John Horgan on hurling: All-Star controversy and the best 15 of all-time

Trying to pick the most impressive hurlers after any season is a tough task
John Horgan on hurling: All-Star controversy and the best 15 of all-time

Ronan Curran, Cork, in action against Damien Murray, Offaly, at Páirc Uí Chaoimh in 2007. The Barrs club man won three All-Stars in four seasons and is a better centre-back than Pádraic Maher in John Horgan's view. Picture: Paul Mohan/SPORTSFILE

IT’S half a century ago this month since the first All-Star hurlers and footballers were named.

The scheme, introduced in 1971, has proved to be many things, hugely popular, the subject of great debate and sometimes highly controversial. Some of the greatest hurlers and footballers that have ever graced a GAA pitch in the past fifty years have been honoured, quite a few on numerous occasions.

In most cases the majority of the 15 players selected would be from the All-Ireland winners of that year but some unlucky not to have picked up a Celtic Cross in their careers have received the nod as well, one of them being, of course, our own Patrick Horgan, who has been recognised four times.

Hopefully, in the next season or two Cork will be able to change that and if it comes to pass there will not be a more deserving All-Ireland medal winner.

Another great forward of the modern era, Joe Canning has been recognised five times as an All-Star but had to wait quite a while to win his only All-Ireland medal in 2017.

In a recent conversation with some devout hurling men, the idea came up of selecting the best 15 All-Star winners of all time, going back over the last 50 years. 

Goalkeeping legend Ger Cummingham, a four-time All-Star.
Goalkeeping legend Ger Cummingham, a four-time All-Star.

It was a great idea at first but laughable at the same time because it was an impossible task.

How in God’s name could you put 15 names down on paper from the vast list of those available for selection.

You just could not do it but in all these types of selections, it’s just a bit of fun really to create a bit of debate when for the most part at this time of year the GAA fields are lying empty.

There would be a few automatic choices, quite a few of them from Kilkenny who have been successful on so many occasions since the scheme was introduced. Noel Skehan would have to be the choice as the goalkeeper, selected as an All-Star on seven different occasions while Henry Shefflin has been recognised 11 times.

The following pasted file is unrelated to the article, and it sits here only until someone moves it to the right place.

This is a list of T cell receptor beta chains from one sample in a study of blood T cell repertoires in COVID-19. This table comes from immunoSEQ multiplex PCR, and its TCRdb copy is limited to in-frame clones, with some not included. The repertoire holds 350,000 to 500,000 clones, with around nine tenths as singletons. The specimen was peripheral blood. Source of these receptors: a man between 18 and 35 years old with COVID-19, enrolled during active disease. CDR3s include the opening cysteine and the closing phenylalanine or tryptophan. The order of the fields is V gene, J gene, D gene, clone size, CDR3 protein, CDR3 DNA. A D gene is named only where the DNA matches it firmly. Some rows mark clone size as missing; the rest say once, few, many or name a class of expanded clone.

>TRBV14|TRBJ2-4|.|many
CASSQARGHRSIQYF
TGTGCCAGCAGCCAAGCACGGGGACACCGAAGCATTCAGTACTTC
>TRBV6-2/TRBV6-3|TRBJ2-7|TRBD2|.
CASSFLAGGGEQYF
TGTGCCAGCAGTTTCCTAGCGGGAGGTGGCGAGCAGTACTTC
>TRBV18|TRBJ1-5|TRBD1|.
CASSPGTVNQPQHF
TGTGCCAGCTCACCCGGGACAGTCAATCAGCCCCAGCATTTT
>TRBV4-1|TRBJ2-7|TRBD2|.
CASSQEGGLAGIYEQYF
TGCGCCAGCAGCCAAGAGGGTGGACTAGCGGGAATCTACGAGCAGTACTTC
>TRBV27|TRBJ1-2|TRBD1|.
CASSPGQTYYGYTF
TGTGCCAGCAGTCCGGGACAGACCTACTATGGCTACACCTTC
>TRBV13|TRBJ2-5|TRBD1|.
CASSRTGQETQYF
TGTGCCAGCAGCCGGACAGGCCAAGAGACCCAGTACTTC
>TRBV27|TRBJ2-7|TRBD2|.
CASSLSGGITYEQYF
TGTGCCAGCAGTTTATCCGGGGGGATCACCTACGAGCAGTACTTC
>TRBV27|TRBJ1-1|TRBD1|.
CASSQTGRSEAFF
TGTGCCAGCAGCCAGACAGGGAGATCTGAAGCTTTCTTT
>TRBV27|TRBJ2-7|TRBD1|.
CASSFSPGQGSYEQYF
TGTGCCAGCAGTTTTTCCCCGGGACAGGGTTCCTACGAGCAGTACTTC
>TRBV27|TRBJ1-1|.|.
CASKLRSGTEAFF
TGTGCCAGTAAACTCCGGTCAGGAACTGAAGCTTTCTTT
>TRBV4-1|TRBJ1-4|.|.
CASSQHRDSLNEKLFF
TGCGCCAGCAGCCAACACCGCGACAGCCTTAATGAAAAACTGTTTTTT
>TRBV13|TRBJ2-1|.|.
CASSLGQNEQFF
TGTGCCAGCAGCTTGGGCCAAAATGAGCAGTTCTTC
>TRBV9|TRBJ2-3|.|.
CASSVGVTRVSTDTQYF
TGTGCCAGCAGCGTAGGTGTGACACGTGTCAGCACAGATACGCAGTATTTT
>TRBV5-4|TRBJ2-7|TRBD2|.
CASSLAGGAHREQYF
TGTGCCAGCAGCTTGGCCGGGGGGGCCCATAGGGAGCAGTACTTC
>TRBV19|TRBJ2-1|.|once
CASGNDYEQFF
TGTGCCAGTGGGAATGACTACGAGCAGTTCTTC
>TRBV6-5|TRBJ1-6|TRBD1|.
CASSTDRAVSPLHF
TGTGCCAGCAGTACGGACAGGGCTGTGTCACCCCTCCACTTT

Tommy Walsh has nine alongside his name as does DJ Carey, while JJ Delaney has seven. A lengthy list of Cork hurlers have been honoured on numerous occasions as well with John Fenton, Tony O’Sullivan and Jimmy Barry Murphy receiving five each.

Tony O'Sullivan has five All-Star awards.
Tony O'Sullivan has five All-Star awards.

Patrick Horgan, Diarmuid O’Sullivan, Ger Cunningham and Denis Coughlan have been honoured four times while there is a very long list of those with three, Joe Deane, Ronan Curran, Jerry O’Connor, Seán Óg Ó hAilpín, Brian Corcoran, Dermot McCurtain, Tom Cashman, Martin O’Doherty, Seanie O’Leary, Charlie McCarthy, John Horgan, Ray Cummins.

There are many more who have been selected too in the list of great Cork hurlers and every one of them were worthy recipients.

Of course, everything depends on how well your county has fared in the provincial and All-Ireland campaigns and for the most part, the final 15 selections are based on how well your county performed at the business end of the campaign.

If your county does not make it to the last four of the All-Ireland campaign, no matter how well an individual has done, he will struggle to gain an award.

There are exceptions, of course, Tony Kelly from Clare this season. A very select few have won a dual award, the likes of Ray Cummins, Jimmy Barry-Murphy and Offaly’s Liam Currams, a feat that is unlikely ever to be achieved because of the non-existence of inter-county dual players anymore.

Down through the 50 years of All-Star selections there has been no shortage of controversy either, players who looked to be near certainties for selection not being recognised.

Perhaps the most notable case in that regard was the omission of Offaly’s Brian Whelehan who, despite being named the Texaco Hurler of the Year in 1994, did not receive an award.

At the time it caused consternation among the hurling fraternity in the Faithful County and much further afield.

Recently a selection committee composed of Anthony Nash, Liam Sheedy and Anthony Daly selected their best 15 from the past half-century and in most instances, it’s difficult to disagree with their choices.

Here are the 15 that they chose: 

N Skehan; 

JJ Delaney, B Lohan, B Corcoran; 

T Walsh, P Maher, B Whelehan; 

J Fenton, F Cummins; 

J Canning, H Shefflin, TJ Reid; 

N English, J Barry-Murphy, DJ Carey.

Nobody in the entire GAA family would have envied them in their near-impossible task and the 15 chosen would grace any GAA pitch across the landscape.

However, this observer would make a few slight alterations and along with many others, I would include Ray Cummins in the attacking six in place of TJ Reid while Eddie Keher, Eamon Cregan and Patrick Horgan would be very strong in the equation too.

Back in defence the centre-back berth would have been a position that I disagreed with a bit.

Nothing at all wrong with the choice of Pádraic Maher from Tipperary but I would have Ciaran Carey from Limerick, Sean Stack from Clare, Galway’s Tony Keady and Ronan Curran from Cork all ahead of him.

In the modern era, the current Limerick team is one of the best we have seen for many a long day and in five years time if you were selecting the best 15 one has no doubt that quite a few of the team would be included.

You could select 20 different All-Star teams and all the choices you made would have been justified.

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